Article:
The Fourier Transform

13.4. The Fourier Transform#

The 2D discrete Fourier Transform decomposes a 2D array into a sum of complex exponentials:

\[ f(x,y) = \frac{1}{mn} \sum_{u=0}^{m-1} \sum_{v=0}^{n-1} F(u,v) \exp \left[2\pi i \left(\frac{xu}{m} + \frac{yv}{n}\right) \right] \]

where the Fourier coefficients are defined by

\[ F(u,v) = \sum_{x=0}^{m-1} \sum_{y=0}^{n-1} f(x,y) \exp \left[-2\pi i \left(\frac{xu}{m} + \frac{yv}{n}\right) \right] \]

They are useful in image processing for performing fast filtering, compression, detection of periodic features, etc.

First let us plot the Fourier coefficients of some simple images:

# Code from previous section
using PyPlot
using Statistics
A = imread("sample_photo.png")
B = mean(A, dims=3)[:,:,1]
function imshow_scale(A)
    # Like imshow(A) but scales the values to [0,1] and supports grayscale
    A .-= minimum(A)            # Scale and shift to [0,1]
    A ./= maximum(A)
    if ndims(A) < 3
        A = reshape(A, size(A,1), size(A,2), 1)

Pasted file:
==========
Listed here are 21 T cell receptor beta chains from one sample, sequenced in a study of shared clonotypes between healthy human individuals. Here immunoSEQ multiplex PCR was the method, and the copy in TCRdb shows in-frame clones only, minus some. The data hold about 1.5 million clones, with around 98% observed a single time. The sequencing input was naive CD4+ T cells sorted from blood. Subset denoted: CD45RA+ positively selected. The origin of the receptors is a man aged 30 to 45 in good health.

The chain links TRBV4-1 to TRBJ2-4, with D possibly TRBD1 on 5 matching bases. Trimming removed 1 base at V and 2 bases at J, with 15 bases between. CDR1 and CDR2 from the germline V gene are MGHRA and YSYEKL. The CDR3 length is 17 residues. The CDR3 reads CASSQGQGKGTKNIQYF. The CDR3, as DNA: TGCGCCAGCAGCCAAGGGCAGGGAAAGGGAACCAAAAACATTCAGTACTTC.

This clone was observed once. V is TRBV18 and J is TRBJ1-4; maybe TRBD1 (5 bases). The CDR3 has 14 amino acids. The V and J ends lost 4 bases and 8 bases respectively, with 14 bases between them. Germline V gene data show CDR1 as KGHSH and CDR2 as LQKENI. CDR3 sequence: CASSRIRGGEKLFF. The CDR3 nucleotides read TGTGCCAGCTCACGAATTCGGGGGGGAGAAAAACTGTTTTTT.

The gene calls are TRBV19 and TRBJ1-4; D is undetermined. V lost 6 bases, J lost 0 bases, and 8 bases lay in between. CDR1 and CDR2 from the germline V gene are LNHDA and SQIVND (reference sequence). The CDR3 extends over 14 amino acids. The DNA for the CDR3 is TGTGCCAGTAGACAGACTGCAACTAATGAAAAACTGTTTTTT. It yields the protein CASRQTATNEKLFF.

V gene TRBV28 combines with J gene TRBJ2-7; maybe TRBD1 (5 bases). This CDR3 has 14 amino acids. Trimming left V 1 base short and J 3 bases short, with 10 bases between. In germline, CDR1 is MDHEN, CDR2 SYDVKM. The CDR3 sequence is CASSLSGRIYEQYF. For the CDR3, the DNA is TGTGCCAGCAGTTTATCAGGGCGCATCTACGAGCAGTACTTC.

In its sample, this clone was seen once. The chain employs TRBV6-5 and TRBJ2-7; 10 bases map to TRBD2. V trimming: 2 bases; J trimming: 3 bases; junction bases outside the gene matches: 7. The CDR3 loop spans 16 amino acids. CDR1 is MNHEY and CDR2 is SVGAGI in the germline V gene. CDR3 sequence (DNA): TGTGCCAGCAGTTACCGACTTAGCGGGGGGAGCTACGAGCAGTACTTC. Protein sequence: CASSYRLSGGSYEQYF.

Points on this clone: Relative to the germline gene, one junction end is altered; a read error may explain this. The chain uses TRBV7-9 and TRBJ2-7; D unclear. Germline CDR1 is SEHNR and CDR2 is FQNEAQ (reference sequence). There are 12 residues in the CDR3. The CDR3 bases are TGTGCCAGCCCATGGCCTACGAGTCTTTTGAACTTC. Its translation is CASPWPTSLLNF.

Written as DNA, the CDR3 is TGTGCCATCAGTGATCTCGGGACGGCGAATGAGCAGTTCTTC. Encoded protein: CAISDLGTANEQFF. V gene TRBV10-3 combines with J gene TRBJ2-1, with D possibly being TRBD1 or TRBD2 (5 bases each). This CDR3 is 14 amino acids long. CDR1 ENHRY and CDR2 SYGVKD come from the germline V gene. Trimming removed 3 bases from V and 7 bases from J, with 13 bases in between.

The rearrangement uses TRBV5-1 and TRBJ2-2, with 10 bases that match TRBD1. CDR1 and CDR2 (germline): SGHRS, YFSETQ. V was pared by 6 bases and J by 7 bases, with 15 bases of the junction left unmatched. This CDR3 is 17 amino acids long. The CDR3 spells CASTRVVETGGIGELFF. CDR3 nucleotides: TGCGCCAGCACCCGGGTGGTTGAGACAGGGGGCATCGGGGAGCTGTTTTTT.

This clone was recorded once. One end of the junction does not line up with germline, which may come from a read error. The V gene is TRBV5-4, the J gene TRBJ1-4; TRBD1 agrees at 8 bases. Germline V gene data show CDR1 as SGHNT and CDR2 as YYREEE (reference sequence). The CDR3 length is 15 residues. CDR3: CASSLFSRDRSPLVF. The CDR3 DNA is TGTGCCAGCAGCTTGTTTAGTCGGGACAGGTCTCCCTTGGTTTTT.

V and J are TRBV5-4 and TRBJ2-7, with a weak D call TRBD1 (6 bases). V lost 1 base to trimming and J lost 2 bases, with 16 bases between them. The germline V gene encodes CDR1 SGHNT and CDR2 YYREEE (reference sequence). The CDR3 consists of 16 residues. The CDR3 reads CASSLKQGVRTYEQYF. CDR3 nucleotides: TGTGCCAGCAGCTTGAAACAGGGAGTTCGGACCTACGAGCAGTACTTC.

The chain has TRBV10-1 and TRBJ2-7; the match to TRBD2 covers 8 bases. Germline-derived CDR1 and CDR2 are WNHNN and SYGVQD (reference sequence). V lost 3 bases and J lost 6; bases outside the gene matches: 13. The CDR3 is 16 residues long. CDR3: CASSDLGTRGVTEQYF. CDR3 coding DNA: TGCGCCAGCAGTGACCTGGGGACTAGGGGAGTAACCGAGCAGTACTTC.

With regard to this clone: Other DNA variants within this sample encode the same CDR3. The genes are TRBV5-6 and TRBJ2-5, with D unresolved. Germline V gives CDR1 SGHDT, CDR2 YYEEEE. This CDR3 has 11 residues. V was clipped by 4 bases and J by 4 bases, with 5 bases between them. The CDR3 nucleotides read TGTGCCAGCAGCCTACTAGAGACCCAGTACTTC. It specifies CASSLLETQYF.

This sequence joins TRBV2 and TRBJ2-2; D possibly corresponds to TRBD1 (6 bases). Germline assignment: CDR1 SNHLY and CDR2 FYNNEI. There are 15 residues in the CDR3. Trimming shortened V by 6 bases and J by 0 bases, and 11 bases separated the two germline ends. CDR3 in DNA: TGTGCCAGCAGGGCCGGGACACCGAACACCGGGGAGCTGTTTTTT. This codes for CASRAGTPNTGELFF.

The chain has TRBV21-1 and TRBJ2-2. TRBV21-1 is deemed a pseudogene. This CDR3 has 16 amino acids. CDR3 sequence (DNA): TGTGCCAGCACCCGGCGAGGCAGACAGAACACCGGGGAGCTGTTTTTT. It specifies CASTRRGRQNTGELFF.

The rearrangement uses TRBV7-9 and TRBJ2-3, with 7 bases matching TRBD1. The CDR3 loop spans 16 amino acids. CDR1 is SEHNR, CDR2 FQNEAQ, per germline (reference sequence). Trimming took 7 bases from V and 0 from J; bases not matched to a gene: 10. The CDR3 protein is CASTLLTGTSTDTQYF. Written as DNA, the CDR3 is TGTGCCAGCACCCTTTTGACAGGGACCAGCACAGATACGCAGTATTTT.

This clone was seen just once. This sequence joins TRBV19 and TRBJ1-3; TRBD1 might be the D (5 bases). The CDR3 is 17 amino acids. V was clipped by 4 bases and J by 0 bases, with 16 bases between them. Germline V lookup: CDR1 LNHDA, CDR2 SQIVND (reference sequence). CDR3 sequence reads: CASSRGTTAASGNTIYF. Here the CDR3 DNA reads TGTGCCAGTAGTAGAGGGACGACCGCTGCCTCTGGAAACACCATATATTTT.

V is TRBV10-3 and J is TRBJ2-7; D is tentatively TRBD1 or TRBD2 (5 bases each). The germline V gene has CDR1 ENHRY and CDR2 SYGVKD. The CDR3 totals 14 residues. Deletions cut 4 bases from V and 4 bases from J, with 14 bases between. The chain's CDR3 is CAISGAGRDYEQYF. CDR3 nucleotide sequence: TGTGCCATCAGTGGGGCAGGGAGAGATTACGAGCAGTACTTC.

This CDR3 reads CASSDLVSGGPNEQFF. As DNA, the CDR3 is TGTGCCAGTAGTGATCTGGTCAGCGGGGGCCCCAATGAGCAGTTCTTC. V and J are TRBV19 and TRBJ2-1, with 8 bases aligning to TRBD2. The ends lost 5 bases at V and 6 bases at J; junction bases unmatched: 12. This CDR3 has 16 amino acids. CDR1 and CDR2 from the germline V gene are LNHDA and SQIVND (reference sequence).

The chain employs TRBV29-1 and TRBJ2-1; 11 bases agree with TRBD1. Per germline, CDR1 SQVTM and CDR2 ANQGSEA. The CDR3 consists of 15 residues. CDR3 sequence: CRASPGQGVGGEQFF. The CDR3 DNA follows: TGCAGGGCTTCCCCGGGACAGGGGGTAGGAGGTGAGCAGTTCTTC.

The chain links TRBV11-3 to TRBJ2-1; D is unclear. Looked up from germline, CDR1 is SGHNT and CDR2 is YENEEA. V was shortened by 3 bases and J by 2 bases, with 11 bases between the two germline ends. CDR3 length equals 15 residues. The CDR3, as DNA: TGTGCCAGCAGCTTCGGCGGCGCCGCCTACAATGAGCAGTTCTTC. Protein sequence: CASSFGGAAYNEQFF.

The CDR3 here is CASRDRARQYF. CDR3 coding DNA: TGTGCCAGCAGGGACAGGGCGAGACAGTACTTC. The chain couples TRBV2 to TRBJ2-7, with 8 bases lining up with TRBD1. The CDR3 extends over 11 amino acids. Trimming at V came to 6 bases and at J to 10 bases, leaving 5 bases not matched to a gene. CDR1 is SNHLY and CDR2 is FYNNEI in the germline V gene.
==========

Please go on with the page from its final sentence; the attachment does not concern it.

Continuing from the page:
if size(A,3) == 1
        A = repeat(A, 1, 1, 3)  # Set R=G=B for grayscale
# Uncomment below if the package is not already installed
#using Pkg; Pkg.add("FFTW") 
using FFTW

function imagefft_demo(A)
    AF = fftshift(fft(A))
    subplot(1,2,1); imshow_scale(A);
    subplot(1,2,2); imshow_scale(log.(1 .+ abs.(AF)));
imagefft_demo (generic function with 1 method)
G = [zeros(256,128) ones(256,128)]
G = zeros(256, 256)
G[78:178, 78:178] .= 1.0
G = Float32[ (i+j<329) && (i+j>182) && (i-j>-67) && (i-j<73) for i = 1:256, j = 1:256 ]
G = Float32[ sin(2pi*(10i + 20j)/256) for i = 1:256, j = 1:256 ]

Many of these patterns can be understood from the underlying Fourier expansion. However, for a general image the pattern of the Fourier spectrum is less clear. We would expect the coefficients from a relatively smooth image to decay away from the center though:


13.4.1. Removing periodic noise#

One application of image processing using the Fourier transform is to remove periodic noise. Below we demonstrate this using a made-up example with a given frequency and direction of the noise, but it can be made more general.

Bpernoise = copy(B)
Bpernoise = B + 0.5*Float32[sin(2π*10j / size(B,2)) for i = 1:size(B,1), j = 1:size(B,2) ]

Now compute the Fourier transform, and set the (known) noise frequencies to zero:

# Filter
BF = fftshift(fft(Bpernoise))
mid = size(B)  2 .+ 1
BF[mid[1], mid[2] + 10] = 0
BF[mid[1], mid[2] - 10] = 0
Bfiltered = real.(ifft(ifftshift(BF)))